European badger

Rare and timid

The badger is the largest land-based predator in the Netherlands. It is part of the mustelid family, along with the otter, weasel, stoat, polecat, mink, pine marten, and beech marten. Badgers have large, broad heads on powerfully built, stocky bodies.

They have short legs and short, broad, bushy tails. They have black-and-white fur on their back and flanks, with a yellow-white undercoat. Their heads are white with two broad black stripes. The badger has strong toes with long, curved claws that make excellent digging tools. They live in a variety of habitats, but prefer small fields and grasslands with scattered bushes, hedges, and hedgerows.

Badgers need sufficient ground cover, minimal disruption, a large food supply, and ground that is easy to dig in. Badgers are nocturnal animals and only leave their dens (or setts) at dusk. This is when they explore the area and groom their coats. The badgers then go in search for food, either alone or in group, roaming up to four kilometres from their setts.

In the Netherlands, badgers live in families of three or four animals, while badgers in other countries can live in groups of up to twenty. Badgers do not hibernate, but they are far less active during colder months and may spend days below ground in their setts.

Badgers are omnivores. They are poor hunters and eat whatever they can find. Their diet consists largely of earthworms, which they find in meadows and open areas at night. They also eat berries, fallen fruits, nuts, acorns, tubers, maize, corn, mushrooms, rodents, snails, beetles, and other arthropods.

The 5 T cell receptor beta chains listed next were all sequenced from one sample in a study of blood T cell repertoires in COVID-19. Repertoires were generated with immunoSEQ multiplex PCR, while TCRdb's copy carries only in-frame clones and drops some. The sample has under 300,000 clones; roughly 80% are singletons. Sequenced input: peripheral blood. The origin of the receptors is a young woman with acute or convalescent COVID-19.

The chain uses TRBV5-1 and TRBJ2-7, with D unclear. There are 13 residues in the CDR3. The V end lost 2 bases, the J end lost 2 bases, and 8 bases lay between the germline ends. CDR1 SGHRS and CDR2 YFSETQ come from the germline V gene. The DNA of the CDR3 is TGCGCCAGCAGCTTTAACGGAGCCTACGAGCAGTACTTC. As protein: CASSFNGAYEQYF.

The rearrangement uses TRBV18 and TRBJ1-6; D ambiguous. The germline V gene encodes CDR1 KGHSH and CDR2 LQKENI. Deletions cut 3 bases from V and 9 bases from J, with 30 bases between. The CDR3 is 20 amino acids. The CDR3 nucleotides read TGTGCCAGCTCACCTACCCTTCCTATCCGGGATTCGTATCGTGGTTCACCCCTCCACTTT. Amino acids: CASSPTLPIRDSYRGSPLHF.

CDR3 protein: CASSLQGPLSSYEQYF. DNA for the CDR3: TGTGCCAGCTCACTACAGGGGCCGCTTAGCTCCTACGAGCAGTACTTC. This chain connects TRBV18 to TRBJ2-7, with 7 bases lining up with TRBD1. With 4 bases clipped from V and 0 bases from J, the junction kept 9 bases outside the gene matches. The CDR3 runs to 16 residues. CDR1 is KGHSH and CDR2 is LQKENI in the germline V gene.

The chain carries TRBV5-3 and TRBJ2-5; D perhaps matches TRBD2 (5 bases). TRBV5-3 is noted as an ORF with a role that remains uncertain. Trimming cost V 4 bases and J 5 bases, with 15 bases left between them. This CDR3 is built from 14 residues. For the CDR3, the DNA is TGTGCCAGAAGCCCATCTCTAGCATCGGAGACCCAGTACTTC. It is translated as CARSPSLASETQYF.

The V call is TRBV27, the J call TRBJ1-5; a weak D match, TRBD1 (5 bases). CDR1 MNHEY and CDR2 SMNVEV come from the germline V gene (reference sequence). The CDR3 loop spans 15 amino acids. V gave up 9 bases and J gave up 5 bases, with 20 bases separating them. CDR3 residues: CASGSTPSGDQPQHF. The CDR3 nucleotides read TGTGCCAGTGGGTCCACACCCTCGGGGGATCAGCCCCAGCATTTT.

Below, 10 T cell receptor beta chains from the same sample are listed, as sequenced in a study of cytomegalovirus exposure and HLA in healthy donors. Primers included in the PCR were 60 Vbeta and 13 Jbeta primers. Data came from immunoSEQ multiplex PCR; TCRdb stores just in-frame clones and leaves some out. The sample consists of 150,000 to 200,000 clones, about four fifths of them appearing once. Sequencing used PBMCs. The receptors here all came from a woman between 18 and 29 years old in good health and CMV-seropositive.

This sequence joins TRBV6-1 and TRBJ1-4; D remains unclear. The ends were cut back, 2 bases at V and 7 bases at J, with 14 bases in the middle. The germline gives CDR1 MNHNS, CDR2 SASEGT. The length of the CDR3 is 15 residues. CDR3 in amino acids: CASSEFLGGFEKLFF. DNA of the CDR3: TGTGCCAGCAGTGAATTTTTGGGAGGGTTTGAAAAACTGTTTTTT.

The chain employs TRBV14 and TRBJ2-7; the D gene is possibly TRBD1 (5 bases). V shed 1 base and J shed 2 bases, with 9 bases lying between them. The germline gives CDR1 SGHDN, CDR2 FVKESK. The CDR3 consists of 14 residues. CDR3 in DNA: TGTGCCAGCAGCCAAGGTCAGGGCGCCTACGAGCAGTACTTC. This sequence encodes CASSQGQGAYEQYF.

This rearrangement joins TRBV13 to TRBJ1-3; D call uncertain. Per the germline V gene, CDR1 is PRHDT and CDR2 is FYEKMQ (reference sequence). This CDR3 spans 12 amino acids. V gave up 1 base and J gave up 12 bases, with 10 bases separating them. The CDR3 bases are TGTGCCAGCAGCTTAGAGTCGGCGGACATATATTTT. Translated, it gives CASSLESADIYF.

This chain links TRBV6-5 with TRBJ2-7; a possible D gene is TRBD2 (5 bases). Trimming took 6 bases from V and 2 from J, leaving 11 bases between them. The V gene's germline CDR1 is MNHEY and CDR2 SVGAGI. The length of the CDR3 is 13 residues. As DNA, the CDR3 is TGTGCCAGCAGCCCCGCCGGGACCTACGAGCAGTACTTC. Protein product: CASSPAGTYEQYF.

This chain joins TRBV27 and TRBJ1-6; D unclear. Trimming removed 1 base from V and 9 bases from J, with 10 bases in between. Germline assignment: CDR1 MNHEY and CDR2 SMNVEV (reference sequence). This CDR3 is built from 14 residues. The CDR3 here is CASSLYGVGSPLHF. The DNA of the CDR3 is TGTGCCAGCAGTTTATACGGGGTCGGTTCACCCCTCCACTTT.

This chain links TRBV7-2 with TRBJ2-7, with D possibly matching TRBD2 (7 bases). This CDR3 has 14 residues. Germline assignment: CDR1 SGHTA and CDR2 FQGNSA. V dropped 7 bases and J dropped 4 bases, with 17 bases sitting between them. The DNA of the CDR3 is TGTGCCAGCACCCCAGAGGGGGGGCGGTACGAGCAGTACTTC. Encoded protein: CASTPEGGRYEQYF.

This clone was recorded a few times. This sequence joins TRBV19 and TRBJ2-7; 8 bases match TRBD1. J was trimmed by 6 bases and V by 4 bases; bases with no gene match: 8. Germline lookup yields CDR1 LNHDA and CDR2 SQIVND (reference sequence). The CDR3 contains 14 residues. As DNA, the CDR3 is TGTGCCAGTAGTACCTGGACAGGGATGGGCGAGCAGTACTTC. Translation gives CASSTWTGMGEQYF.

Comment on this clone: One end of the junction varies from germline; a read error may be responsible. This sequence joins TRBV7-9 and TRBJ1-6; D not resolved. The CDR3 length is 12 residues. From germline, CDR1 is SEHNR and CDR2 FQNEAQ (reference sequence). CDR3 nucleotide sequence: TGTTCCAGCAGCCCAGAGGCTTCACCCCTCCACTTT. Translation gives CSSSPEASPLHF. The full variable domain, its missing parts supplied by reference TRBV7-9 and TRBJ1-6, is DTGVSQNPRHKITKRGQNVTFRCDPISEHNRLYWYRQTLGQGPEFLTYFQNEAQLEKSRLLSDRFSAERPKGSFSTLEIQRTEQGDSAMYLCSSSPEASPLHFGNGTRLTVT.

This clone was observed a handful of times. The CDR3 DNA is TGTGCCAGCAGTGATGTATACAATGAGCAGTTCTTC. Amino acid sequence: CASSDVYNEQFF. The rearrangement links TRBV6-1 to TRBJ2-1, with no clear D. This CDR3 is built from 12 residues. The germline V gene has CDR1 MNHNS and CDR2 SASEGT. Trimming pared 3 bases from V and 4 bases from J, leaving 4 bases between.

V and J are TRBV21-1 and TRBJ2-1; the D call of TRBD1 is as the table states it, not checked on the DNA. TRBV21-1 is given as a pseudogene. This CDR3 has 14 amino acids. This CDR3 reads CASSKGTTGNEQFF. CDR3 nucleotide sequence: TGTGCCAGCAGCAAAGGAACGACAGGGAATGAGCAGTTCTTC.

Badgers are not monogamous, but males and females tend to stay together their entire lives. Mating season is in early spring, but can sometimes extend to the summer months as well. The cubs are born in February or March. The actual gestation period is just seven weeks but like the pine marten badgers have delayed implantation whereby the embryo enters a kind of rest period during winter. A litter can consist of two to four cubs, but usually three.

Head-body length:65-80 cm (tail: 12-19 cm)
Weight:6.6 - 16.7 kg
The male is slightly heavier and larger than the female.
Mating season:February-May and July-September
Gestation period:3 to 10 months (delayed implantation)
Number of young:2 – 4
Name of mature male:boar
Name of mature female:sow
Name of young:cubs